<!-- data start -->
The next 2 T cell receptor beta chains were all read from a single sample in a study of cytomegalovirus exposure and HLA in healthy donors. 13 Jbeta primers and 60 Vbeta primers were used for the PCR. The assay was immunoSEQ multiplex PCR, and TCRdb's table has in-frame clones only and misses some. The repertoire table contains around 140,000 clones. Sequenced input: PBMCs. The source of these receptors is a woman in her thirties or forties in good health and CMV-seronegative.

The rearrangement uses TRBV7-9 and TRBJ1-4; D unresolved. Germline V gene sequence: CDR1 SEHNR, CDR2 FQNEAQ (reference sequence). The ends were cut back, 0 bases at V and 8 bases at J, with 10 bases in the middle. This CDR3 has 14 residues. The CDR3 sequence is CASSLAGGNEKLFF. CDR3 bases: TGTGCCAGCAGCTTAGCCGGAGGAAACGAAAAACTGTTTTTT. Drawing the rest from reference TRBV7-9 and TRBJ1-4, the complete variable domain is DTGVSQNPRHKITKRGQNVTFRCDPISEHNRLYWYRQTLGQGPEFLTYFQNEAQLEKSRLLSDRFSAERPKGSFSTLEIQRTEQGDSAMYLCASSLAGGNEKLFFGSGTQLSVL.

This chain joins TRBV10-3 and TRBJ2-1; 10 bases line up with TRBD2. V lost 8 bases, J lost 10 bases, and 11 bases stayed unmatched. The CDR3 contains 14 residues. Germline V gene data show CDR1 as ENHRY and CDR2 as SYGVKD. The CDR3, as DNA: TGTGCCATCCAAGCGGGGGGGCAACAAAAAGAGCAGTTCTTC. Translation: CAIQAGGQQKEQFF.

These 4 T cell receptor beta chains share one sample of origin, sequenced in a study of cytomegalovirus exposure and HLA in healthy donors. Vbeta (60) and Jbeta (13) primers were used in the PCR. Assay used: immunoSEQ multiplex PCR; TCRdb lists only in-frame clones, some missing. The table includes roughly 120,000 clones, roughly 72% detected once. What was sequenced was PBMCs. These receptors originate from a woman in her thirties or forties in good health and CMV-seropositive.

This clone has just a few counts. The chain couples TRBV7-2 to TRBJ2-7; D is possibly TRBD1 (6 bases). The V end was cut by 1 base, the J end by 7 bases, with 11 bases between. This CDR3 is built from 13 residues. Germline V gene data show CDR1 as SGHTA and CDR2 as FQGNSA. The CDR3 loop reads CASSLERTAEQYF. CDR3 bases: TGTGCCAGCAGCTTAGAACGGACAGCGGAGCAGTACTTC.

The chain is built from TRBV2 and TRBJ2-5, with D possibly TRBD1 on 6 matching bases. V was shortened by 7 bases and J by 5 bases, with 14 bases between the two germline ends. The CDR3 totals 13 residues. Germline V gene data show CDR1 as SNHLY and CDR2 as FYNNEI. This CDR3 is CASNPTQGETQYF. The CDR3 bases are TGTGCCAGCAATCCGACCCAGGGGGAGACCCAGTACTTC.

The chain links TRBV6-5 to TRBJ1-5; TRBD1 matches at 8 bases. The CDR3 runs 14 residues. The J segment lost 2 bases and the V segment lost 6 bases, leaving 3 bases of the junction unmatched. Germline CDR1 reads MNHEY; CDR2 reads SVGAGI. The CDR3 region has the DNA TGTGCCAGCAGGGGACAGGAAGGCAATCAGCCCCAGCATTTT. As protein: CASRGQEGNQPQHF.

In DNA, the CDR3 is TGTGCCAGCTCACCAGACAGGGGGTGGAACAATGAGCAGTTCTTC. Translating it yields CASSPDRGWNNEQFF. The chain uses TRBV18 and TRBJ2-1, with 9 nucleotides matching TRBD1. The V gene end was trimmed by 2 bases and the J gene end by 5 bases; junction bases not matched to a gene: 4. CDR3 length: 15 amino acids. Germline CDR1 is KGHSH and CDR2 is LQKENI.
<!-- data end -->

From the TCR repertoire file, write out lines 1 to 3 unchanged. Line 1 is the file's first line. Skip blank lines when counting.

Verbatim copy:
The next 2 T cell receptor beta chains were all read from a single sample in a study of cytomegalovirus exposure and HLA in healthy donors. 13 Jbeta primers and 60 Vbeta primers were used for the PCR. The assay was immunoSEQ multiplex PCR, and TCRdb's table has in-frame clones only and misses some. The repertoire table contains around 140,000 clones. Sequenced input: PBMCs. The source of these receptors is a woman in her thirties or forties in good health and CMV-seronegative.

The rearrangement uses TRBV7-9 and TRBJ1-4; D unresolved. Germline V gene sequence: CDR1 SEHNR, CDR2 FQNEAQ (reference sequence). The ends were cut back, 0 bases at V and 8 bases at J, with 10 bases in the middle. This CDR3 has 14 residues. The CDR3 sequence is CASSLAGGNEKLFF. CDR3 bases: TGTGCCAGCAGCTTAGCCGGAGGAAACGAAAAACTGTTTTTT. Drawing the rest from reference TRBV7-9 and TRBJ1-4, the complete variable domain is DTGVSQNPRHKITKRGQNVTFRCDPISEHNRLYWYRQTLGQGPEFLTYFQNEAQLEKSRLLSDRFSAERPKGSFSTLEIQRTEQGDSAMYLCASSLAGGNEKLFFGSGTQLSVL.

This chain joins TRBV10-3 and TRBJ2-1; 10 bases line up with TRBD2. V lost 8 bases, J lost 10 bases, and 11 bases stayed unmatched. The CDR3 contains 14 residues. Germline V gene data show CDR1 as ENHRY and CDR2 as SYGVKD. The CDR3, as DNA: TGTGCCATCCAAGCGGGGGGGCAACAAAAAGAGCAGTTCTTC. Translation: CAIQAGGQQKEQFF.